Friday, December 30, 2011

Gay Marriage: overrated threat to the ancient tradition of marriage

Who is it that "owns" marriage?
Many Christian opponents of gay marriage insist that marriage was something that either did not exist prior to God's instituting it presumably to the mortal Adam and Eve.

Marriage as a somewhat formalized relationship agreement, a coupling or pairing up, if you will, does seem to have ancient roots that go back in time as far as the literalist mortal beginnings as described in Genesis.

The argument - if an argument exists - is about the rhetoric of who owns marriage. Who has the say so as to what marriage is, who and how many are the partners in marriage, and whether the partnership should be societally endorsed and recognized as an element of human life.

A monopoly or ownership of the patent and copyright of any marriage or marriage contract is not something over which we usefully get our undergarments in a bunch and something that has very little to do with making life worthwhile, making a living and making our own contentment.

That monopoly does however seem to have much to do with politics and elections in that there seem to be sufficient numbers of religious folks who believe in the  monopoly to justify campaign rhetoric that appeals to and glorifies one noisy segment of society at the expense of another. We all then suffer the sober silliness of say-anything and sing-any-song to a self righteous choir assumed to hold the reins of electoral power.

But I digress and am not interested in spending too much time on the soberly silly.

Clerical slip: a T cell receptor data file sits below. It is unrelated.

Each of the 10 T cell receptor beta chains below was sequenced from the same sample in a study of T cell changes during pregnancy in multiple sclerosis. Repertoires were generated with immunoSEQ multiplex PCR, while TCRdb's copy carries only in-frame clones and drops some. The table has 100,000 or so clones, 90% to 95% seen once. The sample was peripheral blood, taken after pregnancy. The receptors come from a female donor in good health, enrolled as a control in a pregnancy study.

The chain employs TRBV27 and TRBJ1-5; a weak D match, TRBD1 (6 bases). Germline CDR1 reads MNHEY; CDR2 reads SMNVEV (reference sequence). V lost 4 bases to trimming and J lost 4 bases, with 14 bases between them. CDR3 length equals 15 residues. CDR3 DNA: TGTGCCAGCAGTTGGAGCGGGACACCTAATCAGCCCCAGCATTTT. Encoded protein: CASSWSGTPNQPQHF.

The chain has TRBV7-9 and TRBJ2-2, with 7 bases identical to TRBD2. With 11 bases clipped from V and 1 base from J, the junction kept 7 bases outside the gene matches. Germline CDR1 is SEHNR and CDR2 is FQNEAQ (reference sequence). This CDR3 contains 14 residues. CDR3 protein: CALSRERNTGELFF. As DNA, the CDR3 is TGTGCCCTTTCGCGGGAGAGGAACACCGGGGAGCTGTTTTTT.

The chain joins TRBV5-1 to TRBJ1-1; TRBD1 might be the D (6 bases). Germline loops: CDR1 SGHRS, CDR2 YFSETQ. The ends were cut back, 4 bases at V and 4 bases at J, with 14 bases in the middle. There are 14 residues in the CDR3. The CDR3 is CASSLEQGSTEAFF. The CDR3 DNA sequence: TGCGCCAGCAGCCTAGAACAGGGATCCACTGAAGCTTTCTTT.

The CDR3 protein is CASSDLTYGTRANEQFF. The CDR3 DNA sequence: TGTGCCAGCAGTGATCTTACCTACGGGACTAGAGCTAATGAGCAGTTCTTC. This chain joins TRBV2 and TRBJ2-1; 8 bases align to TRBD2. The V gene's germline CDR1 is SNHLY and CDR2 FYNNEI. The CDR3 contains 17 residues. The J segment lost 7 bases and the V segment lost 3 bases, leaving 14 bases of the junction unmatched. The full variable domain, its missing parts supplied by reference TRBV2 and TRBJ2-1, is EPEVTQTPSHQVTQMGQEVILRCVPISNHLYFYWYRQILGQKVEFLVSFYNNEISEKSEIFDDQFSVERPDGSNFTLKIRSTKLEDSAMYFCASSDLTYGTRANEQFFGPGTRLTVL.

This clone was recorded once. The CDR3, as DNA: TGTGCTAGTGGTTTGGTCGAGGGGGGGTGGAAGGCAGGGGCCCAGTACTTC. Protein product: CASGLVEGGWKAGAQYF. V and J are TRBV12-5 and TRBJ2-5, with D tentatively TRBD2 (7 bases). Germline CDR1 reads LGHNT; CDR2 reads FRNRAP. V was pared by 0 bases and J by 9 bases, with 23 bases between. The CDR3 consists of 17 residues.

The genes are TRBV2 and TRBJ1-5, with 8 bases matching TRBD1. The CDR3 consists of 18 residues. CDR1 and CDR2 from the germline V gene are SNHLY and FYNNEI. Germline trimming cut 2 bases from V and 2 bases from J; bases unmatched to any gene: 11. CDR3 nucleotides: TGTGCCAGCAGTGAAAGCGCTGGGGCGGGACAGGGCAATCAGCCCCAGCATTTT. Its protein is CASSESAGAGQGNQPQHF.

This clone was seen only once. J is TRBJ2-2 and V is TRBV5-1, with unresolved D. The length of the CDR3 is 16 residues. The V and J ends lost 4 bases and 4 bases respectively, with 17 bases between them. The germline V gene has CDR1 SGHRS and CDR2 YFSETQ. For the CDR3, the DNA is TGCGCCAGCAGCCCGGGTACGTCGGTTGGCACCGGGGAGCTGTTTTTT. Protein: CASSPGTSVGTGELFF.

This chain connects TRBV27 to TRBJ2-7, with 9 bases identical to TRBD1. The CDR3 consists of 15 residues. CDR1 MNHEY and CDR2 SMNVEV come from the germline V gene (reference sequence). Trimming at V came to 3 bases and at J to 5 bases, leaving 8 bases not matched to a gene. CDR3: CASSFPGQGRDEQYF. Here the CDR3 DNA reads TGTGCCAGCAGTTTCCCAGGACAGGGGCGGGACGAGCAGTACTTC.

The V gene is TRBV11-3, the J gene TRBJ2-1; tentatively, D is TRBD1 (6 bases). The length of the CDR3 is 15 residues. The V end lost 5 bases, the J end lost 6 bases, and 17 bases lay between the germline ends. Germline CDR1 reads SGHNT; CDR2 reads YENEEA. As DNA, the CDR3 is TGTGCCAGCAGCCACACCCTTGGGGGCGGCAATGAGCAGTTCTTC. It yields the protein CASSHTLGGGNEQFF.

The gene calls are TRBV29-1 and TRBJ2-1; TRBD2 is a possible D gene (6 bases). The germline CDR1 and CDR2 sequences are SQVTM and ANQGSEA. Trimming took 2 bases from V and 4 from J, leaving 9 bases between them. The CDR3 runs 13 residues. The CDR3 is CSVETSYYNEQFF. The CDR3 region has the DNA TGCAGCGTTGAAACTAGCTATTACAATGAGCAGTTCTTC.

Conservative blogger Andrew Sullivan - who is also gay - may perhaps be the best known representative of what outwardly might seem two contrary public perspectives. The two perspectives are only contrary if one insists on the absolute and judgmental moral perspective that God Hates Fags.

But if God is not in the condemning business, but the saving business, as my Mormon bishop tells me, then that judgmental moral perspective is less meaningful than the more mature idea expressed by Sullivan and others:  gay marriage will not, as social conservatives fear, cause us to lose our moral bearings, so much as it will bring gays into the fold of a single gay-straight community of shared moral values.

Let me go back to the monopoly-on-marriage idea.

It seems that the family as portrayed by all those focusers on families is not in fact an ancient tradition invented at the earliest times of human tribal life. I'm speaking of the idea of a man-father, woman-mother and their pro-created and privately-owned children who dwell alone and separated from extended blood relatives and tribal family in community.